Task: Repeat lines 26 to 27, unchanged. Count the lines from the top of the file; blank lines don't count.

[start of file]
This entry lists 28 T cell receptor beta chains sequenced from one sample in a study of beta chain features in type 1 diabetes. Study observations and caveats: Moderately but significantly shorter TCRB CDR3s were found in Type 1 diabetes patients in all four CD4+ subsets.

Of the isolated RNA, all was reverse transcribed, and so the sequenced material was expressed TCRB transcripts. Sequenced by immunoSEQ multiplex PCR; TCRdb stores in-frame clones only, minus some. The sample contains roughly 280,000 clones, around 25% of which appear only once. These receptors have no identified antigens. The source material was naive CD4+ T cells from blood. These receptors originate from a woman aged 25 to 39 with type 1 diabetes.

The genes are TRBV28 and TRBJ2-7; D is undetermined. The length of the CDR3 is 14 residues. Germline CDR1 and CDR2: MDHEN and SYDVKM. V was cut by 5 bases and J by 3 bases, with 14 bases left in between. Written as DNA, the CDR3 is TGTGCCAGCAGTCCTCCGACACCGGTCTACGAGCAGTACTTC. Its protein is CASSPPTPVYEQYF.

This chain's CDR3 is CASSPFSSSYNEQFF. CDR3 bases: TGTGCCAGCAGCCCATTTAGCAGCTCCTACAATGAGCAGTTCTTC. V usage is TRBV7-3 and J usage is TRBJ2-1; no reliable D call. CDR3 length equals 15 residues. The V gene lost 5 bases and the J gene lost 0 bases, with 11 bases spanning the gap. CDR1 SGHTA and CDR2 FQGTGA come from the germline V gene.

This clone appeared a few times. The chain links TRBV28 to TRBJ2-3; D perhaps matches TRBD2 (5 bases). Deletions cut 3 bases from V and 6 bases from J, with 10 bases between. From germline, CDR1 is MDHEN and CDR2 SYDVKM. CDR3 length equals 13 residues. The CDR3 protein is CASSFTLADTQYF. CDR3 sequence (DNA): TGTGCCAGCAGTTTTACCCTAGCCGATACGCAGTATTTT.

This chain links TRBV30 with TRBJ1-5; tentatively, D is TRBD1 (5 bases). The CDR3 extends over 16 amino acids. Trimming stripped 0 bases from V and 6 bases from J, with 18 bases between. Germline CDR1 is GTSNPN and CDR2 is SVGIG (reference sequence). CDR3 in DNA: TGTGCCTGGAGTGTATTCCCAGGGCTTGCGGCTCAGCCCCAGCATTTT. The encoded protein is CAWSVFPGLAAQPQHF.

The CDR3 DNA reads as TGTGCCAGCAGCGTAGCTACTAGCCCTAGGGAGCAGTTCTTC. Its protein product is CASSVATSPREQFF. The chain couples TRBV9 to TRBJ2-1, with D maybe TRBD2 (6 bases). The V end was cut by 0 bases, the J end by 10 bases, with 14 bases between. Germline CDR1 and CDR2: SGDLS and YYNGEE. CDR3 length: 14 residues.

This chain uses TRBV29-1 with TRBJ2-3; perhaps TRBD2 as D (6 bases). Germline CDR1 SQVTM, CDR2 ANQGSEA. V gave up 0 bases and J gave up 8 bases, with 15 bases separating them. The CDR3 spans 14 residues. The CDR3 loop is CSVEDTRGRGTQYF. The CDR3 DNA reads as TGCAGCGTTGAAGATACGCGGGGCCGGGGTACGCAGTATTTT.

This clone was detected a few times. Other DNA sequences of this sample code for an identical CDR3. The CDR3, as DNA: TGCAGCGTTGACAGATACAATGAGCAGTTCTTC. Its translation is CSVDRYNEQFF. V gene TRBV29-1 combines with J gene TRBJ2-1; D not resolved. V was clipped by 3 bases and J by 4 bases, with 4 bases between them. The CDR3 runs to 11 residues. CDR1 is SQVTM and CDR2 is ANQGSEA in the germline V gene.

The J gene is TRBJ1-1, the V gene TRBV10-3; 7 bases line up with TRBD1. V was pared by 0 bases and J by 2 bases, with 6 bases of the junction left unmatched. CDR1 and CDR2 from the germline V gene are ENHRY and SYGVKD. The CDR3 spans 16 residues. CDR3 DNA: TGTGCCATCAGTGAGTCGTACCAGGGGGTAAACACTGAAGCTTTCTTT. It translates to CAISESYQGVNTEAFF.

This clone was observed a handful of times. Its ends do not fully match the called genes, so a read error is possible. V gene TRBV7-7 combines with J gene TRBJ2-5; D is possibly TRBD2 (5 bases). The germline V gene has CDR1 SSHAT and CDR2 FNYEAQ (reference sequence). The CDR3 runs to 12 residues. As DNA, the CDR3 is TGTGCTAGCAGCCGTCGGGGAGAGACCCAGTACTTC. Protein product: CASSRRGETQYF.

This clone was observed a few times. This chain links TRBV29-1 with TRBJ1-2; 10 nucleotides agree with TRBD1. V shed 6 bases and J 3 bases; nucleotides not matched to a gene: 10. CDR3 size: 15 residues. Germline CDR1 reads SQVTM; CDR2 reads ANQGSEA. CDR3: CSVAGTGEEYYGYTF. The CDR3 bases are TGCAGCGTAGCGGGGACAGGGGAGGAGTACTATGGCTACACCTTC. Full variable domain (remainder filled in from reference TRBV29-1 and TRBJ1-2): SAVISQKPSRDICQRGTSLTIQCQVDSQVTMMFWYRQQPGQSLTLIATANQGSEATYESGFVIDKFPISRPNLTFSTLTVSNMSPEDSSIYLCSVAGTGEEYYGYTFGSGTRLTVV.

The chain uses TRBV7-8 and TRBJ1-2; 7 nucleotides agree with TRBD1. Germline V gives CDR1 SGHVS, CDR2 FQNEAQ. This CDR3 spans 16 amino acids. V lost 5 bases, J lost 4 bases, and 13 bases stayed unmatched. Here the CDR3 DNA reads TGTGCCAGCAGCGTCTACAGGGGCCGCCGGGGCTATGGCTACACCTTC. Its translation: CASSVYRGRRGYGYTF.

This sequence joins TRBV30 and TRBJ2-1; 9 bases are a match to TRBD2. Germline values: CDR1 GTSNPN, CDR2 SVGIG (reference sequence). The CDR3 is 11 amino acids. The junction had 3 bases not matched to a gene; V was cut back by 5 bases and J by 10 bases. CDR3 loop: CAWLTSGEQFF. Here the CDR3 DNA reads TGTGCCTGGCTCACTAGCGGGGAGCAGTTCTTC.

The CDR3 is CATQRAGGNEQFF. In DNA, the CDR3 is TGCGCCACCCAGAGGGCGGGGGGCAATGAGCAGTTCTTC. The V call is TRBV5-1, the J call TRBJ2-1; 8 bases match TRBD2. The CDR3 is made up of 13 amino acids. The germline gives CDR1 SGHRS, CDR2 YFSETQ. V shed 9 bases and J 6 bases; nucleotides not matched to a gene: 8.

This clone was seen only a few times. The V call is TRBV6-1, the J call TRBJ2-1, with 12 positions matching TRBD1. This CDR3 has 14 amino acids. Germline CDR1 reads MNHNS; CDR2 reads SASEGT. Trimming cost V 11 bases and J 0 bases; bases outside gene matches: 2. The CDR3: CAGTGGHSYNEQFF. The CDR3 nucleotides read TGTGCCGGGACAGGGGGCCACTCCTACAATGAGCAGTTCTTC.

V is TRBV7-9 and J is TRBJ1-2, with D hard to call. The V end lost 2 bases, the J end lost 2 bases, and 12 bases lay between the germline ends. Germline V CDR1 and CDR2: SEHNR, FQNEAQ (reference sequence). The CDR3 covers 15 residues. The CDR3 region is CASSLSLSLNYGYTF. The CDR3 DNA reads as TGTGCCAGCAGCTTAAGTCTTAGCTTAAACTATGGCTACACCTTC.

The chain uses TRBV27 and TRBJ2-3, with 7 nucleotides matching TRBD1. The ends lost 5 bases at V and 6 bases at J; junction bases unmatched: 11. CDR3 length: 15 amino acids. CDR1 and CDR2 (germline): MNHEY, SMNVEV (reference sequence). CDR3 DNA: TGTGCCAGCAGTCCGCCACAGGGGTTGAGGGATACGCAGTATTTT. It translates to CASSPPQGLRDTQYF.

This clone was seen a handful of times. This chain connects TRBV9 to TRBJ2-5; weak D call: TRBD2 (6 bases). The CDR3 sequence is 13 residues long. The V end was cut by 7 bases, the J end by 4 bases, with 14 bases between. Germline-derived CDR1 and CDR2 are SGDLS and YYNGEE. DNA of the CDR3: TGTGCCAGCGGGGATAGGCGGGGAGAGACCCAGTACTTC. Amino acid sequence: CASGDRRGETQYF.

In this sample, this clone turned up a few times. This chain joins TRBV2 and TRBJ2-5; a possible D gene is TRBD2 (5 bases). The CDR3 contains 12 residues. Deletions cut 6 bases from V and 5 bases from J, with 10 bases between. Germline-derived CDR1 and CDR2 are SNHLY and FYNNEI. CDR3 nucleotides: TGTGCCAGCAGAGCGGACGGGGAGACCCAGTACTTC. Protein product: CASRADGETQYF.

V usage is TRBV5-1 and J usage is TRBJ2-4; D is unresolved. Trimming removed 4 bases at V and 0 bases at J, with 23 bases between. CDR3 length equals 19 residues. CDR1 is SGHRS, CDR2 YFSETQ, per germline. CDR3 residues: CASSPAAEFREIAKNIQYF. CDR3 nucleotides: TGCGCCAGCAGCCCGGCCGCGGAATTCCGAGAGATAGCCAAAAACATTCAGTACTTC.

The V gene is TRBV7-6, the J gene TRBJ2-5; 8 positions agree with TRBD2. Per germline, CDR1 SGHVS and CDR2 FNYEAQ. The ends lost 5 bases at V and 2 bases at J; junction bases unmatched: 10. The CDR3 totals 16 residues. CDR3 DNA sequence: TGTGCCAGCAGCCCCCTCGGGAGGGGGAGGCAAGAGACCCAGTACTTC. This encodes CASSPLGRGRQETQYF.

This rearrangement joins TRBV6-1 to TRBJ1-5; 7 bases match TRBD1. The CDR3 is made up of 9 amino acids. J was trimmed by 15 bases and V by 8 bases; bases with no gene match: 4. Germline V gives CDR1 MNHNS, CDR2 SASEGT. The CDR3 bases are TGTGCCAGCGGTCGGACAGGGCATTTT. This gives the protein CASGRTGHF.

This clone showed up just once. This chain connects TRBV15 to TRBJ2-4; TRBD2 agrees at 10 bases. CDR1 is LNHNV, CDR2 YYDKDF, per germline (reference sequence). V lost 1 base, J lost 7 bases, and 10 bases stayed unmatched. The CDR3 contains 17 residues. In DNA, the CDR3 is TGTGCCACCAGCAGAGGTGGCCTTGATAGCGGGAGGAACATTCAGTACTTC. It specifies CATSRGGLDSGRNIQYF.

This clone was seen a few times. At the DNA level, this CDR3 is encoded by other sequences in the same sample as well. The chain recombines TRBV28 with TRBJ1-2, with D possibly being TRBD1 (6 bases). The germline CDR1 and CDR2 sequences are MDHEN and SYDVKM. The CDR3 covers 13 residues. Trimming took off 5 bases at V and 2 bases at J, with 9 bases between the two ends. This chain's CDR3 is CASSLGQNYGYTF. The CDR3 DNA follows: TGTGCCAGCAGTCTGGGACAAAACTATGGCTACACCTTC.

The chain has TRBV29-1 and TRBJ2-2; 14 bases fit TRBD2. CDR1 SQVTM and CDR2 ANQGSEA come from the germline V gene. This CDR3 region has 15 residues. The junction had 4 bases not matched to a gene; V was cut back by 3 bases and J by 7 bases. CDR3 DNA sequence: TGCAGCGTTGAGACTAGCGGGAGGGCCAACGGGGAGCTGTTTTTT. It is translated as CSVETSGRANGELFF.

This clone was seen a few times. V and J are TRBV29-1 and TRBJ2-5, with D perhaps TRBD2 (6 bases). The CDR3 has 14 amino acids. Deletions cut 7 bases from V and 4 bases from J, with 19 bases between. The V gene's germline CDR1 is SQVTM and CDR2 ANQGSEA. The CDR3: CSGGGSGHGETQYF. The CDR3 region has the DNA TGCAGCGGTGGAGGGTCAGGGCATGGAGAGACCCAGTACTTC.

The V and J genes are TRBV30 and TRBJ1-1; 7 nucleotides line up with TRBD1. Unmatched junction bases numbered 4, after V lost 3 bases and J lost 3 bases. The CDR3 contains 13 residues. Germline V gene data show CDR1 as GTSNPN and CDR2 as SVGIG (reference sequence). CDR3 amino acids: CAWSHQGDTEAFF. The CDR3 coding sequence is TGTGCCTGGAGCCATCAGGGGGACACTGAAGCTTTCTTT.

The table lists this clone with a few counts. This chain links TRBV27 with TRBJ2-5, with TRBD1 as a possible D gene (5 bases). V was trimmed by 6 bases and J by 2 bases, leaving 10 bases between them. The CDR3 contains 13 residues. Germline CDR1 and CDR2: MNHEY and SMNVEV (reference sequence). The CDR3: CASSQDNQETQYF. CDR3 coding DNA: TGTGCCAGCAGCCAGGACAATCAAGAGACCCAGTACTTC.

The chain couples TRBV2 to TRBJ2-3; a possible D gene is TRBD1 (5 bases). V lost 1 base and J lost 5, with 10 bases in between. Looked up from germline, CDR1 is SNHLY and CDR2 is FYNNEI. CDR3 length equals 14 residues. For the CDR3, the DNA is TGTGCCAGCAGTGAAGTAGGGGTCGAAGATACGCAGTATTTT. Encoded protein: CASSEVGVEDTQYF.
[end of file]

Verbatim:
The chain has TRBV29-1 and TRBJ2-2; 14 bases fit TRBD2. CDR1 SQVTM and CDR2 ANQGSEA come from the germline V gene. This CDR3 region has 15 residues. The junction had 4 bases not matched to a gene; V was cut back by 3 bases and J by 7 bases. CDR3 DNA sequence: TGCAGCGTTGAGACTAGCGGGAGGGCCAACGGGGAGCTGTTTTTT. It is translated as CSVETSGRANGELFF.

This clone was seen a few times. V and J are TRBV29-1 and TRBJ2-5, with D perhaps TRBD2 (6 bases). The CDR3 has 14 amino acids. Deletions cut 7 bases from V and 4 bases from J, with 19 bases between. The V gene's germline CDR1 is SQVTM and CDR2 ANQGSEA. The CDR3: CSGGGSGHGETQYF. The CDR3 region has the DNA TGCAGCGGTGGAGGGTCAGGGCATGGAGAGACCCAGTACTTC.